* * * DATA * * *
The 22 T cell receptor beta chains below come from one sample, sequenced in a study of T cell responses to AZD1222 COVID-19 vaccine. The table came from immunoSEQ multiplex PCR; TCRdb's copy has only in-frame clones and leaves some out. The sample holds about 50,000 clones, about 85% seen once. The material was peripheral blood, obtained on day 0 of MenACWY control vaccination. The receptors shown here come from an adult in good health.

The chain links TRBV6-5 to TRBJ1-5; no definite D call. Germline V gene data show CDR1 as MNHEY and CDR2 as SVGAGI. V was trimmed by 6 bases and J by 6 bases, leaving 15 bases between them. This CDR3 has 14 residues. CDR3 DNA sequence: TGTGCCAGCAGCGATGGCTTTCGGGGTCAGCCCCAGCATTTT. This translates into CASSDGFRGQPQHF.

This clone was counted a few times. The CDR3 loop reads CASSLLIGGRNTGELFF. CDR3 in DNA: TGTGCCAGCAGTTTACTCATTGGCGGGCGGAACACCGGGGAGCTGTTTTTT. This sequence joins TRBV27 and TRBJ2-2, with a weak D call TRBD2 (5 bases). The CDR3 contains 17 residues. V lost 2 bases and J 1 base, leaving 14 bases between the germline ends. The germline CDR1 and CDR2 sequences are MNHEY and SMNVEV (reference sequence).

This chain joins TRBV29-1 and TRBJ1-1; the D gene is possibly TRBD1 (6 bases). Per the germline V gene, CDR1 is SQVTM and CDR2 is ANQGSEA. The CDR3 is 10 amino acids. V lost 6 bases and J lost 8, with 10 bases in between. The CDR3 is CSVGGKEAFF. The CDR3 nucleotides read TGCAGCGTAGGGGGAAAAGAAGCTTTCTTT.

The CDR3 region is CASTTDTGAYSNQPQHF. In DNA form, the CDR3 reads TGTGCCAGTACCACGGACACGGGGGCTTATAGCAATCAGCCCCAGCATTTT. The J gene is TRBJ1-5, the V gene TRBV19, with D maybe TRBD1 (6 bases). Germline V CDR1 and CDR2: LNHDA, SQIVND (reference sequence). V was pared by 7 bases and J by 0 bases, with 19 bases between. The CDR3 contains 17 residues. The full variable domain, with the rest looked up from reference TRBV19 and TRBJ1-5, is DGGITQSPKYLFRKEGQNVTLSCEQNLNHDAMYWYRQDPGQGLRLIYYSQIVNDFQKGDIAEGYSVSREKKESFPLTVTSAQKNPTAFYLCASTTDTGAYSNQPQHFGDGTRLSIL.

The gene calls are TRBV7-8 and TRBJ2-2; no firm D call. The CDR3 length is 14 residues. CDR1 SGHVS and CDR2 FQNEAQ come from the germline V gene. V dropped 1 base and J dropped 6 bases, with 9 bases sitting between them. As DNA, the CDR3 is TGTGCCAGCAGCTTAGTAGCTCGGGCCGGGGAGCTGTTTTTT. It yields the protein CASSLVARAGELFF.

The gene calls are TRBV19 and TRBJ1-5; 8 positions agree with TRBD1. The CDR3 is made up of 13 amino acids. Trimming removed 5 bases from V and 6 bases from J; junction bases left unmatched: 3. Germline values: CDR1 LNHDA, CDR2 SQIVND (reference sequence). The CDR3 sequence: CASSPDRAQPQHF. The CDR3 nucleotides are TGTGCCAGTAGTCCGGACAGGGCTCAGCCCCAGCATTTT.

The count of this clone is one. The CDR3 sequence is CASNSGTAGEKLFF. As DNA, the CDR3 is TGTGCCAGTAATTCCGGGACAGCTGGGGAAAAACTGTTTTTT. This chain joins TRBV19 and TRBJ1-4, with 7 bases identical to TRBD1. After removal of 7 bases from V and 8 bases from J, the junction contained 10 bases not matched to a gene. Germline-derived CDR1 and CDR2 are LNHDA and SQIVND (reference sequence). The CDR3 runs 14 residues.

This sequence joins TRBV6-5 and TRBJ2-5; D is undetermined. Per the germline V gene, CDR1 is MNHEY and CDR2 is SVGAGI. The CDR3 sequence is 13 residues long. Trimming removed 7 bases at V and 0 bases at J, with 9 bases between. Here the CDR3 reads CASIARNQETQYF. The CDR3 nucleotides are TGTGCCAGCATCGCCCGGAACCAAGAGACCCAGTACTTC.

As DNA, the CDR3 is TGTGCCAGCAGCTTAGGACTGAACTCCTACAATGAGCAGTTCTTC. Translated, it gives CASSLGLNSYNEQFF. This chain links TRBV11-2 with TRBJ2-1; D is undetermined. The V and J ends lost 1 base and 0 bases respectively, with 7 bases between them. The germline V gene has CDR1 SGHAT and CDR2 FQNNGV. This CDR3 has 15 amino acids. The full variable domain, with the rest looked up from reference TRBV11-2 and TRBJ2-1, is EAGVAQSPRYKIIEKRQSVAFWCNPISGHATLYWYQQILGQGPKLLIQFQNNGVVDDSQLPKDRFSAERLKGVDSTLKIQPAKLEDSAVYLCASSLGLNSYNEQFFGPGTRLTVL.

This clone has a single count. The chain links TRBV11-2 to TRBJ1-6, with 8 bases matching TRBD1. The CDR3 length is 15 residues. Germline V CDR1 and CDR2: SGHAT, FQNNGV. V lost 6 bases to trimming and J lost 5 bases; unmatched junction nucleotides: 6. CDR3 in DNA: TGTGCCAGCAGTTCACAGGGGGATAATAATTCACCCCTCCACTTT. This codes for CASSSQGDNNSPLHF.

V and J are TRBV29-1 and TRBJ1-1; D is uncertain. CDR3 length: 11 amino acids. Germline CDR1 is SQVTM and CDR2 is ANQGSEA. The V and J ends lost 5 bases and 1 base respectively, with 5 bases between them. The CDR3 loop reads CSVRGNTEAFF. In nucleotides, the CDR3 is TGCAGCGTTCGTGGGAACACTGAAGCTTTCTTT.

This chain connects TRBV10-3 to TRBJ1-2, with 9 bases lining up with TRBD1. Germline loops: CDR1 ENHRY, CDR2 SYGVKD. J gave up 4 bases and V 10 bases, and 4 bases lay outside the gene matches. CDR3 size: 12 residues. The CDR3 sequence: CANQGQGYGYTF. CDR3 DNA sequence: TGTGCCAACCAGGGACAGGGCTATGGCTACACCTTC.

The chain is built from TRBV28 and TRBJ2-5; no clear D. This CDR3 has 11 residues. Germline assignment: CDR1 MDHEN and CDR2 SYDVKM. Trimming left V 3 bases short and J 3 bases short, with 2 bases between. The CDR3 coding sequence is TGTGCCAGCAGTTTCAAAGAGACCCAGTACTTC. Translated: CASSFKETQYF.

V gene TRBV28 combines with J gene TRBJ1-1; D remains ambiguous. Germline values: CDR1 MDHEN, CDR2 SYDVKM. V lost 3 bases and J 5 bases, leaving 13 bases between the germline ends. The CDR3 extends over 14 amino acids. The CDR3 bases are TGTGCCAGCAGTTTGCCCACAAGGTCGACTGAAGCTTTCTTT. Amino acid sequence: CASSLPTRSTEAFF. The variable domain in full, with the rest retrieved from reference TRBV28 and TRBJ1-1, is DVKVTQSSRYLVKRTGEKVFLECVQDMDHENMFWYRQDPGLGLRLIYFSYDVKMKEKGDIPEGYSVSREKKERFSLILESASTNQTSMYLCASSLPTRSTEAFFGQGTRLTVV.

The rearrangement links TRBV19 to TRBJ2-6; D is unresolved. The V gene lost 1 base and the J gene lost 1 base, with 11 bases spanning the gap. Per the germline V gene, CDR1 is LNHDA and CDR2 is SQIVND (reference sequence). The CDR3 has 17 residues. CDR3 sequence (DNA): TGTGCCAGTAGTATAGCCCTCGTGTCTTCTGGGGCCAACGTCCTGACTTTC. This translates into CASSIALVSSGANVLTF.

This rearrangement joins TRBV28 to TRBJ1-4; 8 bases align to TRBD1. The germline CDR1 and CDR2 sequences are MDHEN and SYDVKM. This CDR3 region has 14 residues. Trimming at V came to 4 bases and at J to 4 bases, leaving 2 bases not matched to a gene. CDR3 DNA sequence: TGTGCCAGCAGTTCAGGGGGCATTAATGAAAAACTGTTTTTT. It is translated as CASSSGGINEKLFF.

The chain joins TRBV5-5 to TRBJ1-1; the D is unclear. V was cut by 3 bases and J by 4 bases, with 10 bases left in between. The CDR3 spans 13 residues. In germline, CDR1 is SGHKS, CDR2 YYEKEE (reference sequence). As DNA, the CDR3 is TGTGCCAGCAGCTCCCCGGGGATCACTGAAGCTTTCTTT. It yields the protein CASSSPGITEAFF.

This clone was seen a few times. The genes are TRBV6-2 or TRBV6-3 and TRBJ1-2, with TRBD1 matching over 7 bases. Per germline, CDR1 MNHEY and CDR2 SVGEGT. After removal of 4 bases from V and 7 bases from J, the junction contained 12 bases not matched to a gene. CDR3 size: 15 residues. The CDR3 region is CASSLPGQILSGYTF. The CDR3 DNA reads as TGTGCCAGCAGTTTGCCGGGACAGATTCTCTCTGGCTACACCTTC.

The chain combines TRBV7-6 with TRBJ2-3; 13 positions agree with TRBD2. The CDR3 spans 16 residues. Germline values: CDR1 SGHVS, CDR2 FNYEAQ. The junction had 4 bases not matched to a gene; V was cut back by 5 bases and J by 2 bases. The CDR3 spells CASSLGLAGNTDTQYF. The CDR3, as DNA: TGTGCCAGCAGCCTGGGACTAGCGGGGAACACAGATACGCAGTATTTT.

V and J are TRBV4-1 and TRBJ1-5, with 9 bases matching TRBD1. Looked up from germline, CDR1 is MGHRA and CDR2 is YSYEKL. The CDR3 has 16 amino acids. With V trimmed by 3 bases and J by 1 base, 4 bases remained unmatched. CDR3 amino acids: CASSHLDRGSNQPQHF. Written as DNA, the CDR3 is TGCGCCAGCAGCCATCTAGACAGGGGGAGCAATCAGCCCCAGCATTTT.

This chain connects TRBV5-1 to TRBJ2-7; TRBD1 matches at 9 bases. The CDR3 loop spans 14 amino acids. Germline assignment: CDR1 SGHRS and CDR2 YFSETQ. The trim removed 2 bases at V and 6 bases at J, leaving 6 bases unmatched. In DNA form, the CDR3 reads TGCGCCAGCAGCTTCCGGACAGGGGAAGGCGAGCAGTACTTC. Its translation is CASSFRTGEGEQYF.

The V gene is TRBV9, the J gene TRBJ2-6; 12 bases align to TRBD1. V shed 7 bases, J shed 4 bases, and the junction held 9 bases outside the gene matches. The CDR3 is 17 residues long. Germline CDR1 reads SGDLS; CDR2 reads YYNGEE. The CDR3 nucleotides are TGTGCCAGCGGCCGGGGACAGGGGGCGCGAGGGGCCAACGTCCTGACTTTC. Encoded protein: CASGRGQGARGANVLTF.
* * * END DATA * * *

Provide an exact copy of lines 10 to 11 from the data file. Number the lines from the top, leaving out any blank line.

As DNA, the CDR3 is TGTGCCAGCAGCTTAGGACTGAACTCCTACAATGAGCAGTTCTTC. Translated, it gives CASSLGLNSYNEQFF. This chain links TRBV11-2 with TRBJ2-1; D is undetermined. The V and J ends lost 1 base and 0 bases respectively, with 7 bases between them. The germline V gene has CDR1 SGHAT and CDR2 FQNNGV. This CDR3 has 15 amino acids. The full variable domain, with the rest looked up from reference TRBV11-2 and TRBJ2-1, is EAGVAQSPRYKIIEKRQSVAFWCNPISGHATLYWYQQILGQGPKLLIQFQNNGVVDDSQLPKDRFSAERLKGVDSTLKIQPAKLEDSAVYLCASSLGLNSYNEQFFGPGTRLTVL.

This clone has a single count. The chain links TRBV11-2 to TRBJ1-6, with 8 bases matching TRBD1. The CDR3 length is 15 residues. Germline V CDR1 and CDR2: SGHAT, FQNNGV. V lost 6 bases to trimming and J lost 5 bases; unmatched junction nucleotides: 6. CDR3 in DNA: TGTGCCAGCAGTTCACAGGGGGATAATAATTCACCCCTCCACTTT. This codes for CASSSQGDNNSPLHF.